How to Deal With Sexual Harassment in the Workplace

November 11th, 2020

A photo of a woman sitting in front of a laptop in a black suit jacket. She's holding her hands over her face as she sits in a brightly lit office with bookshelves in the background.  During my career as an employment law attorney, I have had the unique privilege of representing many employees who have been sexually assaulted during the course of their employment by a co-worker or supervisor.

It makes my heart heavy to know there are so many people out there who have gone through such an experience.

The #MeToo Movement

The last two years have brought a sea change in American culture in terms of how we as a society view the power dynamics and relative culpability between the perpetrators and victims of sexual assault. This change has been popularly referred to as the ‘#MeToo’ movement. I hoped that after #MeToo, I would start to see fewer victims of sexual assault in the workplace come through the doors of our law firm. Sadly, this has not been the case.

I also hoped, I now see naively, that the attitudes of the companies who employ the perpetrators of sexual assault in the workplace, and the attorneys who represent them, would change to reflect the times. Unfortunately, again and again, I hear the same thing from them: “your client didn’t react normally to the sexual assault, and therefore we don’t find her[1] to be credible.”

Your Employer May Claim Your Response to Sexual Assault is “Wrong”

Every client I’ve represented has had a different emotional reaction to her sexual assault. Yet I’ve heard from almost every employer and defense attorney that each and every one of my clients’ reactions to a sexual assault was not “typical,” and was, therefore “wrong.”

      • If my client reacts angrily, then that is wrong.
      • Conversely, if she doesn’t have a strong and immediate visible emotional reaction, her response is also wrong.
      • If she doesn’t report the assault immediately – wrong.
      • If she interacts again with the perpetrator of her assault in the workplace (even though she may have to because her job depends on it) – also wrong.
      • But, if she quits because she feels she can no longer go to work and face her attacker – also wrong.

These types of comments make my blood boil. By suggesting that my client is not credible based on how she experienced (or didn’t experience) a certain type of emotional reaction to a sexual assault often re-traumatizes her. It makes her feel as though she’s the one who has done something wrong. It also places her in a double bind, because there is no ‘right’ way for her to react in their eyes. This is classic victim-blaming by the employer.

Victim-blaming is the only wrong response in these situations.

Common Emotional Responses to Work-Related Sexual Assault 

While there are many emotional responses that are commonly experienced by Work-Related Sexual Assault victims, each person reacts in her own unique way. Common emotional responses include, but are not limited to:

      • Shock and numbness
      • Denial
      • Feelings of going crazy
      • Disruption of daily life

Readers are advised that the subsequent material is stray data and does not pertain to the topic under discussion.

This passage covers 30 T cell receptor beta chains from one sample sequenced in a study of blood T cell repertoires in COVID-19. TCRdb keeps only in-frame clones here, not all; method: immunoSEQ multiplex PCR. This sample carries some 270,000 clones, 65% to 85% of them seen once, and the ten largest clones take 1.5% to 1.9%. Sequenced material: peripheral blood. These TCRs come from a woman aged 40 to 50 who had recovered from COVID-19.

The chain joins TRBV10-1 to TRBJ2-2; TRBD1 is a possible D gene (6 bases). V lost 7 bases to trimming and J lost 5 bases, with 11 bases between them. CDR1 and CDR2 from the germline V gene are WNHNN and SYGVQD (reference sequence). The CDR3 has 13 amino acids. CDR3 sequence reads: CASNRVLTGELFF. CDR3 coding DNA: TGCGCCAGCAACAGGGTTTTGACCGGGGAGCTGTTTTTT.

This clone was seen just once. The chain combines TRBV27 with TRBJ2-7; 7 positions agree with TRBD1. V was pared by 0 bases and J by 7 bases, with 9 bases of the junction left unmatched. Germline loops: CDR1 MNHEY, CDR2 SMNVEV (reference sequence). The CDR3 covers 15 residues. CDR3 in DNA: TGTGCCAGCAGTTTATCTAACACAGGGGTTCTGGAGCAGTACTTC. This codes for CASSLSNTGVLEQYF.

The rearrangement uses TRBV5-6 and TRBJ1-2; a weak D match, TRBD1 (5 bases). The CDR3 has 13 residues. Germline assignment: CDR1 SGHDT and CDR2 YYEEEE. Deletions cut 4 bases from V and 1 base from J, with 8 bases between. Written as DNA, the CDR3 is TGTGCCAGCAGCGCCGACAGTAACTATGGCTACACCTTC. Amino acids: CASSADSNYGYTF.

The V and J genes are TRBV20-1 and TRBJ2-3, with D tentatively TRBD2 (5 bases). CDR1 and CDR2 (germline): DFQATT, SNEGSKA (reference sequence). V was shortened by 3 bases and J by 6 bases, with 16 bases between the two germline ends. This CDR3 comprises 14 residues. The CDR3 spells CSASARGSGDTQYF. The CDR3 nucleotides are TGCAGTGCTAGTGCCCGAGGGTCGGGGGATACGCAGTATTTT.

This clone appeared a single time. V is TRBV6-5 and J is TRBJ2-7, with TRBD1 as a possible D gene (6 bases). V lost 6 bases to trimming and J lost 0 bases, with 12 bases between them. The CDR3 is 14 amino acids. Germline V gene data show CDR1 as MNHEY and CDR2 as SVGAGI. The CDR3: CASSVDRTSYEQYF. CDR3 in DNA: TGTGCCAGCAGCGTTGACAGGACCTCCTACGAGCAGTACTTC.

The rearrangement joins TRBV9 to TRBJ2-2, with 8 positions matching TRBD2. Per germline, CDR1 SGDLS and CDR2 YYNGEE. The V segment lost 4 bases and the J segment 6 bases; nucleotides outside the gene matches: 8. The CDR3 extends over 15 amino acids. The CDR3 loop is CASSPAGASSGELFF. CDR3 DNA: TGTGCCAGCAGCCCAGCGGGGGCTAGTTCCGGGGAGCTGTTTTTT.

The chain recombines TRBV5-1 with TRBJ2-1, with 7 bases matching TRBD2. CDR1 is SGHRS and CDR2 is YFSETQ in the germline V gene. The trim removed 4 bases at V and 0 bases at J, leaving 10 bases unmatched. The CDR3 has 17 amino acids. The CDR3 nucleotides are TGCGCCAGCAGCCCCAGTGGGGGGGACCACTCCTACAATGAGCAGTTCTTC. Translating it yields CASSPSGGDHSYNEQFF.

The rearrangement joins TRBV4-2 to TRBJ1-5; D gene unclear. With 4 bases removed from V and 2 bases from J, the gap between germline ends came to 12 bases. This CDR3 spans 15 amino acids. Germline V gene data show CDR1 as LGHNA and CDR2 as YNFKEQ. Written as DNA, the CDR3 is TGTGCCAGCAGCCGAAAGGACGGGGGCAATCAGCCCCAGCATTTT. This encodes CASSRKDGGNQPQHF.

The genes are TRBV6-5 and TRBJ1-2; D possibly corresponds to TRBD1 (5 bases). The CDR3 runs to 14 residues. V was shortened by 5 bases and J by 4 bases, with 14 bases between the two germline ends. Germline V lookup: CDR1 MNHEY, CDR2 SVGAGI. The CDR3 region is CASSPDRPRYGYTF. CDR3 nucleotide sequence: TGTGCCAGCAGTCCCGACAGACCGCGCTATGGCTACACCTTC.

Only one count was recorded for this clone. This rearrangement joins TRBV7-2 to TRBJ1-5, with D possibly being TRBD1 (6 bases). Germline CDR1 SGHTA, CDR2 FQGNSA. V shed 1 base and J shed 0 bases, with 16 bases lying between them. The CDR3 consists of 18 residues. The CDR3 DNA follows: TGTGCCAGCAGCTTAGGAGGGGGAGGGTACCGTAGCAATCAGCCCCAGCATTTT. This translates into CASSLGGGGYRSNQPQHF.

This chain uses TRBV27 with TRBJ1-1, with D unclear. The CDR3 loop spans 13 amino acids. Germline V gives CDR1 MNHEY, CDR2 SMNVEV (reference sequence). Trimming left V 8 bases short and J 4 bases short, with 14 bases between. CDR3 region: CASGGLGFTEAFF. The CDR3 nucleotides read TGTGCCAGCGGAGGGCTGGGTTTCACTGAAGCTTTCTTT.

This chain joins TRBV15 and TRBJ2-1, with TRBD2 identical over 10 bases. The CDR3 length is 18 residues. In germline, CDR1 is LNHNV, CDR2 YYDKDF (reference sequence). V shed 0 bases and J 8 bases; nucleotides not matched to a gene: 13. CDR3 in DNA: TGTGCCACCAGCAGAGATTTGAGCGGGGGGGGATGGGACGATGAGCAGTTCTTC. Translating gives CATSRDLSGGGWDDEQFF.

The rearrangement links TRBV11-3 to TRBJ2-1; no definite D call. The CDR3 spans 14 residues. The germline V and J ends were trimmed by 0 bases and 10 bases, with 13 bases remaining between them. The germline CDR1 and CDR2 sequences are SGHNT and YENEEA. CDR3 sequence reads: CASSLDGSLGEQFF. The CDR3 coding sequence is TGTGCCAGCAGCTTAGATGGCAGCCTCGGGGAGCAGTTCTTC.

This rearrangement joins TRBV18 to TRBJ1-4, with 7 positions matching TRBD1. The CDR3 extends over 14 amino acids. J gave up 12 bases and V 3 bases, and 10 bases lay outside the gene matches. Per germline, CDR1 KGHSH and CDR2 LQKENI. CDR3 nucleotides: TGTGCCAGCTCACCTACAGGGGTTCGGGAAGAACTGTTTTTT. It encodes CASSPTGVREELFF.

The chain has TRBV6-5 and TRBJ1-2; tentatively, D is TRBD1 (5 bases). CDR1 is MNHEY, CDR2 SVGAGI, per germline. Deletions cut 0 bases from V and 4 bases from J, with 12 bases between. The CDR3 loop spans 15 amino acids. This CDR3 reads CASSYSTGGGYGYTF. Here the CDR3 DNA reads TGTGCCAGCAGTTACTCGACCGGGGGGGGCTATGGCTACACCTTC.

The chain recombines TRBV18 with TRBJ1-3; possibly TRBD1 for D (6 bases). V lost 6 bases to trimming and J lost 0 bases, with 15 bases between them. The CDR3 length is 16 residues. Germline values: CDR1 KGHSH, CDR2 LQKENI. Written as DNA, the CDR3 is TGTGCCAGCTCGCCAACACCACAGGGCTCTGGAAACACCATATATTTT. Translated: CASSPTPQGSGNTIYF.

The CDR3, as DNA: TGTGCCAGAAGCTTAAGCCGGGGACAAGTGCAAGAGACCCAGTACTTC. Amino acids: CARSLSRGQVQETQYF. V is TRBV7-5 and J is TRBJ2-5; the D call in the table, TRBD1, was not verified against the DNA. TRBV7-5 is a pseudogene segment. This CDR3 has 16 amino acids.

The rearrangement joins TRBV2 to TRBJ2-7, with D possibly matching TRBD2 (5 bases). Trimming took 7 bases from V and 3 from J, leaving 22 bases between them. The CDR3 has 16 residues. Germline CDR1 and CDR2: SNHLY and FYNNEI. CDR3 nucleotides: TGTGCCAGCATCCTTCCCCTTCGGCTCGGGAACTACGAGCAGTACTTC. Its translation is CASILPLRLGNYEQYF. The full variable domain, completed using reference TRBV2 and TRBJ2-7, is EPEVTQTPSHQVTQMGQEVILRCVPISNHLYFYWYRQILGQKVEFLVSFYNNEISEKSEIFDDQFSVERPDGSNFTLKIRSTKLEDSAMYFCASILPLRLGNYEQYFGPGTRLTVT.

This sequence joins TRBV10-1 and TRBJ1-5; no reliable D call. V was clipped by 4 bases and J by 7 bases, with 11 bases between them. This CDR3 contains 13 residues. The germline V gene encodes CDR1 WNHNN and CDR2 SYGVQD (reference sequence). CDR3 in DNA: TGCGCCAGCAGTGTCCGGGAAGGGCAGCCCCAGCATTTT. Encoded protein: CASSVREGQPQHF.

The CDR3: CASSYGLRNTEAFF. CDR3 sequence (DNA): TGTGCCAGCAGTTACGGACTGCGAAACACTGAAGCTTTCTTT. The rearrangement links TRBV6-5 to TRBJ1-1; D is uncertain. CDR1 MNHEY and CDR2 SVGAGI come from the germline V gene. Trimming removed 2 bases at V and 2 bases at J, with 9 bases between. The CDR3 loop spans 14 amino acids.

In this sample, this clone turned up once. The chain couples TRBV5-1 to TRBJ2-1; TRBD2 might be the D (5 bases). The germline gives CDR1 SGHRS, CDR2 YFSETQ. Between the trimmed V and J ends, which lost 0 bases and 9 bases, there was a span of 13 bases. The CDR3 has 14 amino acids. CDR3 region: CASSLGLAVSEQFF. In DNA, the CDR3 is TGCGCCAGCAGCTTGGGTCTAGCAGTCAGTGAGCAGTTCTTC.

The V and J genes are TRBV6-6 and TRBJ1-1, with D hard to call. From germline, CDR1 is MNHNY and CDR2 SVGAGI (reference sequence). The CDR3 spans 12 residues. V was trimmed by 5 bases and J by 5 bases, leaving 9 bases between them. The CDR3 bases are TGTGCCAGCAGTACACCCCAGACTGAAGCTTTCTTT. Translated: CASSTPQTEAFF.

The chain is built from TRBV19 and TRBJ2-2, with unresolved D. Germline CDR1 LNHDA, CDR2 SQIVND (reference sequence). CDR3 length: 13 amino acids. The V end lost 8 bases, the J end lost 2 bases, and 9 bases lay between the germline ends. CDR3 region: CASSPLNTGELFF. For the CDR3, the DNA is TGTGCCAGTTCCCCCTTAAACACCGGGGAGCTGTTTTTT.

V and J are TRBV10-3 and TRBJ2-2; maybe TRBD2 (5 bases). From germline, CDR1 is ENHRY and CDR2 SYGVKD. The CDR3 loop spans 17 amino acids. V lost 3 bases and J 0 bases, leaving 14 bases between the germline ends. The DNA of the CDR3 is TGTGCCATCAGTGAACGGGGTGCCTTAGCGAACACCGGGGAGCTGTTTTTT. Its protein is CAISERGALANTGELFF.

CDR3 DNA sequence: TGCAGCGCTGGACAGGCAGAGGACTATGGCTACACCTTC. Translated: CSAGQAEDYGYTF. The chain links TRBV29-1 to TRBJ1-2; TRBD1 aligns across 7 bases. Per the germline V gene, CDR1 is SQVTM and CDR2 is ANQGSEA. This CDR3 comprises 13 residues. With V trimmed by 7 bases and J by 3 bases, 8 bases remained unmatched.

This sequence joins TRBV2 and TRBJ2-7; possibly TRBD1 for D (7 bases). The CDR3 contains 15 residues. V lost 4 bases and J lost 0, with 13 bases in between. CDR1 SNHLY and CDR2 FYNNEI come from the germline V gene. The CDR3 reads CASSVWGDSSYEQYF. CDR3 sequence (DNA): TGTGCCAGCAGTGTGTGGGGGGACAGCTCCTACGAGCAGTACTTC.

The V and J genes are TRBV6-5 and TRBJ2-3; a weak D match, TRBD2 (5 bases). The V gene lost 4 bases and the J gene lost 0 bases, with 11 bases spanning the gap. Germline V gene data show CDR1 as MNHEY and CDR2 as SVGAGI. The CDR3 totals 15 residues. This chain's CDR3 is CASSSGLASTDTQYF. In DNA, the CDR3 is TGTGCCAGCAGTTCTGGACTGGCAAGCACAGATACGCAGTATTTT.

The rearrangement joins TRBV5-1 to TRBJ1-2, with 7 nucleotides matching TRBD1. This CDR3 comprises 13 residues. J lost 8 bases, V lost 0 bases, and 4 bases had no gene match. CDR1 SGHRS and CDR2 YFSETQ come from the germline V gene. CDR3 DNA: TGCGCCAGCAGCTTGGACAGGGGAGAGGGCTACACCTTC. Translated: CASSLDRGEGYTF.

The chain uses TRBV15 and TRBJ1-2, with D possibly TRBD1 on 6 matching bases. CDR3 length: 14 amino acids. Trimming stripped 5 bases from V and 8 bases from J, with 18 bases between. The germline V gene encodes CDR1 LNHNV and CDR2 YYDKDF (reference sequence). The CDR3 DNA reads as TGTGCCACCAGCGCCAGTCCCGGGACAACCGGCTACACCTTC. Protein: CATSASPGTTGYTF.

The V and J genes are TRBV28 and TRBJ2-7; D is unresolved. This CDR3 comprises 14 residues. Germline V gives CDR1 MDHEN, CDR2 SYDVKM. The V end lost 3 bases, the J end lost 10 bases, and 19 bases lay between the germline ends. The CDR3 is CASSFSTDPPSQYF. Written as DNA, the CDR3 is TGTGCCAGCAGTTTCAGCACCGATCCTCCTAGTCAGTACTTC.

• Feelings of loss of control
      • Fear
      • Guilt, shame, and self-blame
      • Anger
      • Isolating from friends and loved ones
      • Anxiety
      • Nightmares
      • Concern about what will happen to the assailant should you report them
      • Difficulty with sexual intimacy
      • Post-traumatic Stress Disorder (PTSD)

There is No “Right” or “Wrong” Reaction.

The truth is – there is no “right” or “wrong” reaction to a sexual assault. If you experience some, but not all, of these reactions, that is not wrong either. If you experience totally different reactions than the ones listed above, that’s also not wrong! Everyone experiences trauma differently.

Moreover, the vast majority (74%) of victims of sexual assault don’t report their assaults to law enforcement.  Individuals make their own decision about whether and when to report an assault (or not report it) based on different factors and variables in their lives. There is no one “right” way or time to report sexual assault. If you have been sexually assaulted, but have not reported it to authorities, that does not mean you have done anything wrong, or that you cannot now pursue legal action.

Almost two years after the #MeToo movement reached the public consciousness, employers and attorneys continue to hold these misconceptions of victims. Sadly, the right to correct these false assumptions, and achieve justice for victims of sexual assault, is not over.

Let’s Fight to End Work-Related Sexual Assault & Sexual Violence in the Workplace

Please contact Halunen Law if you have experienced a sexual assault by a co-worker or supervisor either in the workplace or at a work-related event. Our experienced team will listen non-judgmentally to your story, no matter what kind of reaction you had to the assault, or whether or not you have reported it to the authorities.

Together, let’s fight to end sexual violence in the workplace.

Throughout this article, I will use female pronouns, as women make up the majority of sexual assault victims. However, men and gender non-binary people can also be victims of sexual assault.